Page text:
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Old 11-05-2010, 07:47 PM   #1 (permalink)
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Default Exercises to strengthen a cowhocked dog?

My dog is severely cowhocked, (have mentioned his other health issues on another thread but want to concentrate on this issue here). Does anyone have any suggestions on how to strengthen his back legs. He is only a year old and sometimes has trouble getting up the stairs without my help and he can't get into my Kia Sportage without help either. He can get one foot into the vehicle but does not have the strength to lift himself up and get the other leg up. I ALWAYS have to help him (after letting him try himself) I do not coddle him, but can tell when he just can't do it himself. We take long walks and I play a lot with him in the backyard, making him run for toys, chase him around the yard etc, but his back legs still are not building up muscle tone. Have even thought about just walking him up and down the stairs in my house to strengthen his back legs, sort of like a homemade stairmaster. If anyone has dealt with this and found a way to strengthen the back legs, please let me know.
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Old 11-05-2010, 07:50 PM   #2 (permalink)
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TheraVet - Rochester Rehab, Equine and Canine Health Care

They can do some PT and give you exercises to do at home.
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Old 11-05-2010, 08:02 PM   #3 (permalink)
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Thank you, but with the cost of meds for his other health issues and having to monitor/get bloodwork on a monthly basis, cant afford to take him somewhere for regular PT. Though I will take your suggestion and call them and see how much it would cost for an evaluation and see of they can give me exercises to do at home and save up the money to do that.
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Old 11-05-2010, 08:05 PM   #4 (permalink)
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Feel free to PM me.
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Old 11-06-2010, 08:29 AM   #5 (permalink)
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also swimming is a great muscle builder with little to no stress..
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Old 11-06-2010, 10:09 AM   #6 (permalink)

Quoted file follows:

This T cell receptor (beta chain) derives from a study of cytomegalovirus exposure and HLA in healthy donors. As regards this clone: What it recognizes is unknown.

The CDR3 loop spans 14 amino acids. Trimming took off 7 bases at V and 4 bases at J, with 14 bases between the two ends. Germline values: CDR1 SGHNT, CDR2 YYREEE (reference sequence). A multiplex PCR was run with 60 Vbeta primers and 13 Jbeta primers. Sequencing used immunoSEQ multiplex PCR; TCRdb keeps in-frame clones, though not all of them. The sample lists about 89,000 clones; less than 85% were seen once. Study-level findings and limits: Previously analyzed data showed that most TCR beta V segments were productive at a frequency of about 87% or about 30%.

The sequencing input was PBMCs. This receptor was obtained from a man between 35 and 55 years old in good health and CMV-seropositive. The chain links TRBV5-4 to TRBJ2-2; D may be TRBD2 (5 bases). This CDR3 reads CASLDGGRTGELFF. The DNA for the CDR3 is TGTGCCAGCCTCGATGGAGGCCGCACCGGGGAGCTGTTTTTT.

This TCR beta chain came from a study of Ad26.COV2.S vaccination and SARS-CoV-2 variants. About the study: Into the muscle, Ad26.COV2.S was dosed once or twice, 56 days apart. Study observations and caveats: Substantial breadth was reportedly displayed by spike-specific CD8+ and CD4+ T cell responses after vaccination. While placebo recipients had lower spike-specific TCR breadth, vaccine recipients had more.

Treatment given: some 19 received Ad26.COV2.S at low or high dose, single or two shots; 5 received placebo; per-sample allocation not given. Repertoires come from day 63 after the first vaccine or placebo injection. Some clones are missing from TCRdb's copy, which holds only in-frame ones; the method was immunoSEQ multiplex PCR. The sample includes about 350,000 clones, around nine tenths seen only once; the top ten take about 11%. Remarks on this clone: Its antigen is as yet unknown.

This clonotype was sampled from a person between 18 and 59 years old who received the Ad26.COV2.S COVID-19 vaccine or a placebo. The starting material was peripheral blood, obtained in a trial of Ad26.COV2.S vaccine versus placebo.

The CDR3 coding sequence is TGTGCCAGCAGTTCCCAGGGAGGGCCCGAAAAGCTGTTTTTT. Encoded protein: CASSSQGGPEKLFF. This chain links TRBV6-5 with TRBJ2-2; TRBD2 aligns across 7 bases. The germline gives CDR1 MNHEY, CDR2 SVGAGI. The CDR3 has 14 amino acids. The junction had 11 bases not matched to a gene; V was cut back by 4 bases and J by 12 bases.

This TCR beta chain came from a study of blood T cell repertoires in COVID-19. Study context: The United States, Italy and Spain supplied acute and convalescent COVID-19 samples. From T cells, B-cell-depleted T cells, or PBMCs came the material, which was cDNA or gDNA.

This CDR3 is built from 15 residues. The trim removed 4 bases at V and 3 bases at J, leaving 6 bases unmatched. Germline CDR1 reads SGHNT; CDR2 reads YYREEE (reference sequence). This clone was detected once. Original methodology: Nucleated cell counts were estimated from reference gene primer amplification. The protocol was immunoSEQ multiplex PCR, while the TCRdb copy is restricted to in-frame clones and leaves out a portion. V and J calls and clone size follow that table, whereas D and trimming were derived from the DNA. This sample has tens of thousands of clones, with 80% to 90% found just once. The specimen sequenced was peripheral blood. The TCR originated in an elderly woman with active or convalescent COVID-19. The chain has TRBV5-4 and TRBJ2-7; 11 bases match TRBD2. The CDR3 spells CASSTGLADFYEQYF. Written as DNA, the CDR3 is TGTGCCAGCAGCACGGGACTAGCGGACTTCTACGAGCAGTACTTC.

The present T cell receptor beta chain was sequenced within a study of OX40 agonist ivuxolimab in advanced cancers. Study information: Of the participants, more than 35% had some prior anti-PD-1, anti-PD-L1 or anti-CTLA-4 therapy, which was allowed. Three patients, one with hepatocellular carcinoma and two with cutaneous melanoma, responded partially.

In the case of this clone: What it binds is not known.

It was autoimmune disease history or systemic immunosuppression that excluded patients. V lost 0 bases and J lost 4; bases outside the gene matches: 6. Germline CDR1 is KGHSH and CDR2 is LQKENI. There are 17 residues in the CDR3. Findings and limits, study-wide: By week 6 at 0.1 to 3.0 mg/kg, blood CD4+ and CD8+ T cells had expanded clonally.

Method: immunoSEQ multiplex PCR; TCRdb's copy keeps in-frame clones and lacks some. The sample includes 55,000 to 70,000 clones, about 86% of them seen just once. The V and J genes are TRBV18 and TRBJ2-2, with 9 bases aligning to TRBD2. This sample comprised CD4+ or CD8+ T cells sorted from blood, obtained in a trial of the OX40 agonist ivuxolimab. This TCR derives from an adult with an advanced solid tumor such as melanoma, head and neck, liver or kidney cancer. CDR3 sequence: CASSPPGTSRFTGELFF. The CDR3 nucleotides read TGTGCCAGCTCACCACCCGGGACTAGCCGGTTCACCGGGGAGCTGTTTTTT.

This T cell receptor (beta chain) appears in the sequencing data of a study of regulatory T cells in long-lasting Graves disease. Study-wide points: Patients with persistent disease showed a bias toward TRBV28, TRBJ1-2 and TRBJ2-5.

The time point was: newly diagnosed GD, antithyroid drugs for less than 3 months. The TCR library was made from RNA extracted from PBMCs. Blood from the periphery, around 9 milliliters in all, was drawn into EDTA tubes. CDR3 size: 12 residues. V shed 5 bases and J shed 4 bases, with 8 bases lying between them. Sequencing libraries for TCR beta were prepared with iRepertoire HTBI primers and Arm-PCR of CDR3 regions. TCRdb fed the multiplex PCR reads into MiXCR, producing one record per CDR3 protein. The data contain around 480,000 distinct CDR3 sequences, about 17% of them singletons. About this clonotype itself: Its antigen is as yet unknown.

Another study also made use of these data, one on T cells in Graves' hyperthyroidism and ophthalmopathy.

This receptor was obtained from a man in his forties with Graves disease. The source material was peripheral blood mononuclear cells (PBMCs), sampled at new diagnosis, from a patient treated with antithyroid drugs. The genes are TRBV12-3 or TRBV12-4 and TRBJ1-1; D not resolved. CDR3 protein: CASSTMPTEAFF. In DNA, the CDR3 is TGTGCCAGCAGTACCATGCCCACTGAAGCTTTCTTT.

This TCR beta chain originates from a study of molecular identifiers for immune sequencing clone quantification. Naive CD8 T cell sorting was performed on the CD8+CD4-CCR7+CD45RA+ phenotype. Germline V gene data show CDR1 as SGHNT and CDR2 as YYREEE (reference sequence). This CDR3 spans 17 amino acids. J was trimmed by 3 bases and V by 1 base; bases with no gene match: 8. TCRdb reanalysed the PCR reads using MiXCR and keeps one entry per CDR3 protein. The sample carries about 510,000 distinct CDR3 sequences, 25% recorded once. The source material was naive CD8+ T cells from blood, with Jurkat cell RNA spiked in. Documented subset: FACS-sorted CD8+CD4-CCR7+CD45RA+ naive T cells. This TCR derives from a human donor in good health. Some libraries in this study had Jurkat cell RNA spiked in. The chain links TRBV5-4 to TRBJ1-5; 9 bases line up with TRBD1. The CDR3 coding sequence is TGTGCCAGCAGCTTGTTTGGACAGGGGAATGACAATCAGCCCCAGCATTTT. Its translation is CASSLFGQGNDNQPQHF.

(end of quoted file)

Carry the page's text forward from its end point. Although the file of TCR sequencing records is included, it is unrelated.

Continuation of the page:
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Since you can't afford PT or underwater treadmill, how about adding some resistance to your walks. Walking through water, yeah, it's a little late in the year for that, but next summer you can get yourself a little kayak and take him swimming.

Also, (draft) carting or light weight pulling can be helpful. I have a carting harness and I attached two gallon water jugs on some drag lines for my girl to pull. Start with empty jugs and gradually fill them. I have my dog pull them on grass so they don't make noise. Always start very light and build up strength gradually.

I used to be on a carting list with mostly Swiss Mountain Dog owners. One owner said that carting really improved her dog's cow hocks. And by carting I don't mean the dog pulls you, it pulls a draft cart.






I built my dog cart for about $20 using mostly leftover lumber laying around the house.

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Old 11-06-2010, 10:15 AM   #7 (permalink)
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Dog Physical Therapy 2: Pet Strength Training

I found information on google for exercises.
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Old 11-08-2010, 10:01 AM   #8 (permalink)
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Yikes, I didn't know it but I think my dog is cow hocked (heels in) too. She gets tons of exercise, runs like a deer and is very agile. Will have to watch it. Her front feet point out somewhat but she gets around just fine and moves like machine at a trot.
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Old 11-08-2010, 11:12 AM   #9 (permalink)
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Quote:
Originally Posted by PaddyD View Post
Yikes, I didn't know it but I think my dog is cow hocked (heels in) too. She gets tons of exercise, runs like a deer and is very agile. Will have to watch it. Her front feet point out somewhat but she gets around just fine and moves like machine at a trot.
Many dogs are a bit cowhocked especially when young and growing. I see mostly show lines with bad cowhocks (and looseness in general) but I've seen some equally bad working lines as well. Just being "cowhocked" isn't necessarily a problem, depends on how severe it is. The OP's dog sound severe since it is interfering with her ability to do normal things.
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Old 11-09-2010, 07:42 PM   #10 (permalink)
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Thank you everyone for the suggestions, I will look into getting a cart! Chance has cowhock in the back legs and it just seems to to get more pronounced as he gets bigger. It is so upsetting to see this in such a young dog, 1 yr old, and am worried about how this will progress as he gets older. Responding to PaddyD, from my research, this is mostly a back legs issue. Have not seen any info about front legs, that may be a separate issue, I may be wrong about that, certainly this is a new issue for me as none of my previous GSD's have ever had this problem. He even needs help to climb onto the couch to cuddle with me.
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